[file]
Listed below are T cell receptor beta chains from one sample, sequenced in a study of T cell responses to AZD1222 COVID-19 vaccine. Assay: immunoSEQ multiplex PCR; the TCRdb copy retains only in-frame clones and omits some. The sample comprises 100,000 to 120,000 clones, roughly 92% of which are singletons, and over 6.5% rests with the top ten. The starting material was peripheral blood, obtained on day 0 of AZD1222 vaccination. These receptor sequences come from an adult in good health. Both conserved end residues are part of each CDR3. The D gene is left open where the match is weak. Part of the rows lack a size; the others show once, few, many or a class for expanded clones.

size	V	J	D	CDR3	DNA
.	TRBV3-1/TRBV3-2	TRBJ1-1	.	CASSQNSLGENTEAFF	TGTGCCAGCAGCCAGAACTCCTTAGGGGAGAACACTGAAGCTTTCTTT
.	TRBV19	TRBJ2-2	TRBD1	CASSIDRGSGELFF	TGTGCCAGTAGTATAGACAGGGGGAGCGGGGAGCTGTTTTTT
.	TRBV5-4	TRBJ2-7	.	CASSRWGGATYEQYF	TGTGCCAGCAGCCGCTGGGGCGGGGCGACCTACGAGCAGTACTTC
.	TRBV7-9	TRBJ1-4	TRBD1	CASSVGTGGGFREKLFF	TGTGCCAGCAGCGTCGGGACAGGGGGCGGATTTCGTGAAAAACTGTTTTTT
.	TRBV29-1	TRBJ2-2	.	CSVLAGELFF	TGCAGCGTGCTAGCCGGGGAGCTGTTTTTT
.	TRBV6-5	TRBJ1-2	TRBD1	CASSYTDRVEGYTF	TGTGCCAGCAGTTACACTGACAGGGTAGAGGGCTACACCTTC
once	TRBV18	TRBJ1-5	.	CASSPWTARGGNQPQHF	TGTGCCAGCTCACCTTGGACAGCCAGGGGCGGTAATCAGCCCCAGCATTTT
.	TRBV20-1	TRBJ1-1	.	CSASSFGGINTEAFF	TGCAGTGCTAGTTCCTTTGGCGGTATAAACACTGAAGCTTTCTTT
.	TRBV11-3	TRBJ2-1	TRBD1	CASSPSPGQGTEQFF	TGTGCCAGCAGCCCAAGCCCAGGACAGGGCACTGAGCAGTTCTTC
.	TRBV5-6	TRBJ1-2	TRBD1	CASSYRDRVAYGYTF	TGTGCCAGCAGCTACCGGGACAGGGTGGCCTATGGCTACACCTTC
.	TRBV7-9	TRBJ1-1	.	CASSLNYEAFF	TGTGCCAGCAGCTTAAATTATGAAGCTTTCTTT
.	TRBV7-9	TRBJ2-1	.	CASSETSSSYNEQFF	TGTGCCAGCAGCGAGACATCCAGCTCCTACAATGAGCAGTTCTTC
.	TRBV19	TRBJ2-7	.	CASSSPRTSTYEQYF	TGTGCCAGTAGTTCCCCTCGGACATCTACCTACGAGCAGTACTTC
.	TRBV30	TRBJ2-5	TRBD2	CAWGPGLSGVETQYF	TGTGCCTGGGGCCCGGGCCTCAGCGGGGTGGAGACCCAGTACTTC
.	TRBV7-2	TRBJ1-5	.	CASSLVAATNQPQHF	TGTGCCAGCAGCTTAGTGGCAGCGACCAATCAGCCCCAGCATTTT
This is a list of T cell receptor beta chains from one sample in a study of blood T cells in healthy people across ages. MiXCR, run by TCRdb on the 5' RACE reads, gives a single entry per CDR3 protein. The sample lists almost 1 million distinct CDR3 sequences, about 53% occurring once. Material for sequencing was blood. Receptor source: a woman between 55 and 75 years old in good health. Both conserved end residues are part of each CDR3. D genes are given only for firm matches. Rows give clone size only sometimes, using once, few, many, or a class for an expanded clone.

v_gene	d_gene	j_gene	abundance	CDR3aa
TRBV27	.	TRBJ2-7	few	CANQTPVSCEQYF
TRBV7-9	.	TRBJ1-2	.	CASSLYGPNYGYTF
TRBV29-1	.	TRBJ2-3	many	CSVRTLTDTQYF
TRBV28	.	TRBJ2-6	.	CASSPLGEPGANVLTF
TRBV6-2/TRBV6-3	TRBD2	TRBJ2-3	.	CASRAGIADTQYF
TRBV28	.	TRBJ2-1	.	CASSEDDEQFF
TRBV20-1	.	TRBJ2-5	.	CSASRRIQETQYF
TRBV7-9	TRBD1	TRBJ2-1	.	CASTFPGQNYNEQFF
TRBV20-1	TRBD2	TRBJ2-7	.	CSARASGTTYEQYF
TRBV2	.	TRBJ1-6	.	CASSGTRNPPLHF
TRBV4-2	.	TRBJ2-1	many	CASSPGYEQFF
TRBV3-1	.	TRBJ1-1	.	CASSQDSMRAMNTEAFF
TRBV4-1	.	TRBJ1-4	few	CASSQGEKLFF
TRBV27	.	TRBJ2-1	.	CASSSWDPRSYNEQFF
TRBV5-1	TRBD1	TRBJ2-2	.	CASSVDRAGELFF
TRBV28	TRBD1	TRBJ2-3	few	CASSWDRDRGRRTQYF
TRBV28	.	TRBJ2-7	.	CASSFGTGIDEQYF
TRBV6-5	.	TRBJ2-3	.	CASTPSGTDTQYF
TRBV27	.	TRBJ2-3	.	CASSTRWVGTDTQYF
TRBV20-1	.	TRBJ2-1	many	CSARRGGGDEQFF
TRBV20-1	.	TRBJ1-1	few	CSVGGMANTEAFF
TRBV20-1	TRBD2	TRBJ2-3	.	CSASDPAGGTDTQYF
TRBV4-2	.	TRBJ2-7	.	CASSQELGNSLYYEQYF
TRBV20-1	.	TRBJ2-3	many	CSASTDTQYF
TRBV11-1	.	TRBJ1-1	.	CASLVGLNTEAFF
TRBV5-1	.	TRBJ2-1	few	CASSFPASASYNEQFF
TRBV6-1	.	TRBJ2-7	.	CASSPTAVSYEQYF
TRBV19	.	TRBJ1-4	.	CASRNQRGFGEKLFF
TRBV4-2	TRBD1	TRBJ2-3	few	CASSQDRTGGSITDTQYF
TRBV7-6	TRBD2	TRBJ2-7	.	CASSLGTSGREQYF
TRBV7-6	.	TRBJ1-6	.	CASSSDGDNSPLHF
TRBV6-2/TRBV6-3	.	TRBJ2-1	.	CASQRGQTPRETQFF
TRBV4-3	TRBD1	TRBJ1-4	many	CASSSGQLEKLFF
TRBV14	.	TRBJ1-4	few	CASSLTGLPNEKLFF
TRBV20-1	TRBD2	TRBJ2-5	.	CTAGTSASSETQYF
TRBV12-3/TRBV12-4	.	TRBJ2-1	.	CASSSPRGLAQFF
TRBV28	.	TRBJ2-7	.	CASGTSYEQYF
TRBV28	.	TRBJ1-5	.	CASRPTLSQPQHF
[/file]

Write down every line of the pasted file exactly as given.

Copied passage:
Listed below are T cell receptor beta chains from one sample, sequenced in a study of T cell responses to AZD1222 COVID-19 vaccine. Assay: immunoSEQ multiplex PCR; the TCRdb copy retains only in-frame clones and omits some. The sample comprises 100,000 to 120,000 clones, roughly 92% of which are singletons, and over 6.5% rests with the top ten. The starting material was peripheral blood, obtained on day 0 of AZD1222 vaccination. These receptor sequences come from an adult in good health. Both conserved end residues are part of each CDR3. The D gene is left open where the match is weak. Part of the rows lack a size; the others show once, few, many or a class for expanded clones.

size	V	J	D	CDR3	DNA
.	TRBV3-1/TRBV3-2	TRBJ1-1	.	CASSQNSLGENTEAFF	TGTGCCAGCAGCCAGAACTCCTTAGGGGAGAACACTGAAGCTTTCTTT
.	TRBV19	TRBJ2-2	TRBD1	CASSIDRGSGELFF	TGTGCCAGTAGTATAGACAGGGGGAGCGGGGAGCTGTTTTTT
.	TRBV5-4	TRBJ2-7	.	CASSRWGGATYEQYF	TGTGCCAGCAGCCGCTGGGGCGGGGCGACCTACGAGCAGTACTTC
.	TRBV7-9	TRBJ1-4	TRBD1	CASSVGTGGGFREKLFF	TGTGCCAGCAGCGTCGGGACAGGGGGCGGATTTCGTGAAAAACTGTTTTTT
.	TRBV29-1	TRBJ2-2	.	CSVLAGELFF	TGCAGCGTGCTAGCCGGGGAGCTGTTTTTT
.	TRBV6-5	TRBJ1-2	TRBD1	CASSYTDRVEGYTF	TGTGCCAGCAGTTACACTGACAGGGTAGAGGGCTACACCTTC
once	TRBV18	TRBJ1-5	.	CASSPWTARGGNQPQHF	TGTGCCAGCTCACCTTGGACAGCCAGGGGCGGTAATCAGCCCCAGCATTTT
.	TRBV20-1	TRBJ1-1	.	CSASSFGGINTEAFF	TGCAGTGCTAGTTCCTTTGGCGGTATAAACACTGAAGCTTTCTTT
.	TRBV11-3	TRBJ2-1	TRBD1	CASSPSPGQGTEQFF	TGTGCCAGCAGCCCAAGCCCAGGACAGGGCACTGAGCAGTTCTTC
.	TRBV5-6	TRBJ1-2	TRBD1	CASSYRDRVAYGYTF	TGTGCCAGCAGCTACCGGGACAGGGTGGCCTATGGCTACACCTTC
.	TRBV7-9	TRBJ1-1	.	CASSLNYEAFF	TGTGCCAGCAGCTTAAATTATGAAGCTTTCTTT
.	TRBV7-9	TRBJ2-1	.	CASSETSSSYNEQFF	TGTGCCAGCAGCGAGACATCCAGCTCCTACAATGAGCAGTTCTTC
.	TRBV19	TRBJ2-7	.	CASSSPRTSTYEQYF	TGTGCCAGTAGTTCCCCTCGGACATCTACCTACGAGCAGTACTTC
.	TRBV30	TRBJ2-5	TRBD2	CAWGPGLSGVETQYF	TGTGCCTGGGGCCCGGGCCTCAGCGGGGTGGAGACCCAGTACTTC
.	TRBV7-2	TRBJ1-5	.	CASSLVAATNQPQHF	TGTGCCAGCAGCTTAGTGGCAGCGACCAATCAGCCCCAGCATTTT
This is a list of T cell receptor beta chains from one sample in a study of blood T cells in healthy people across ages. MiXCR, run by TCRdb on the 5' RACE reads, gives a single entry per CDR3 protein. The sample lists almost 1 million distinct CDR3 sequences, about 53% occurring once. Material for sequencing was blood. Receptor source: a woman between 55 and 75 years old in good health. Both conserved end residues are part of each CDR3. D genes are given only for firm matches. Rows give clone size only sometimes, using once, few, many, or a class for an expanded clone.

v_gene	d_gene	j_gene	abundance	CDR3aa
TRBV27	.	TRBJ2-7	few	CANQTPVSCEQYF
TRBV7-9	.	TRBJ1-2	.	CASSLYGPNYGYTF
TRBV29-1	.	TRBJ2-3	many	CSVRTLTDTQYF
TRBV28	.	TRBJ2-6	.	CASSPLGEPGANVLTF
TRBV6-2/TRBV6-3	TRBD2	TRBJ2-3	.	CASRAGIADTQYF
TRBV28	.	TRBJ2-1	.	CASSEDDEQFF
TRBV20-1	.	TRBJ2-5	.	CSASRRIQETQYF
TRBV7-9	TRBD1	TRBJ2-1	.	CASTFPGQNYNEQFF
TRBV20-1	TRBD2	TRBJ2-7	.	CSARASGTTYEQYF
TRBV2	.	TRBJ1-6	.	CASSGTRNPPLHF
TRBV4-2	.	TRBJ2-1	many	CASSPGYEQFF
TRBV3-1	.	TRBJ1-1	.	CASSQDSMRAMNTEAFF
TRBV4-1	.	TRBJ1-4	few	CASSQGEKLFF
TRBV27	.	TRBJ2-1	.	CASSSWDPRSYNEQFF
TRBV5-1	TRBD1	TRBJ2-2	.	CASSVDRAGELFF
TRBV28	TRBD1	TRBJ2-3	few	CASSWDRDRGRRTQYF
TRBV28	.	TRBJ2-7	.	CASSFGTGIDEQYF
TRBV6-5	.	TRBJ2-3	.	CASTPSGTDTQYF
TRBV27	.	TRBJ2-3	.	CASSTRWVGTDTQYF
TRBV20-1	.	TRBJ2-1	many	CSARRGGGDEQFF
TRBV20-1	.	TRBJ1-1	few	CSVGGMANTEAFF
TRBV20-1	TRBD2	TRBJ2-3	.	CSASDPAGGTDTQYF
TRBV4-2	.	TRBJ2-7	.	CASSQELGNSLYYEQYF
TRBV20-1	.	TRBJ2-3	many	CSASTDTQYF
TRBV11-1	.	TRBJ1-1	.	CASLVGLNTEAFF
TRBV5-1	.	TRBJ2-1	few	CASSFPASASYNEQFF
TRBV6-1	.	TRBJ2-7	.	CASSPTAVSYEQYF
TRBV19	.	TRBJ1-4	.	CASRNQRGFGEKLFF
TRBV4-2	TRBD1	TRBJ2-3	few	CASSQDRTGGSITDTQYF
TRBV7-6	TRBD2	TRBJ2-7	.	CASSLGTSGREQYF
TRBV7-6	.	TRBJ1-6	.	CASSSDGDNSPLHF
TRBV6-2/TRBV6-3	.	TRBJ2-1	.	CASQRGQTPRETQFF
TRBV4-3	TRBD1	TRBJ1-4	many	CASSSGQLEKLFF
TRBV14	.	TRBJ1-4	few	CASSLTGLPNEKLFF
TRBV20-1	TRBD2	TRBJ2-5	.	CTAGTSASSETQYF
TRBV12-3/TRBV12-4	.	TRBJ2-1	.	CASSSPRGLAQFF
TRBV28	.	TRBJ2-7	.	CASGTSYEQYF
TRBV28	.	TRBJ1-5	.	CASRPTLSQPQHF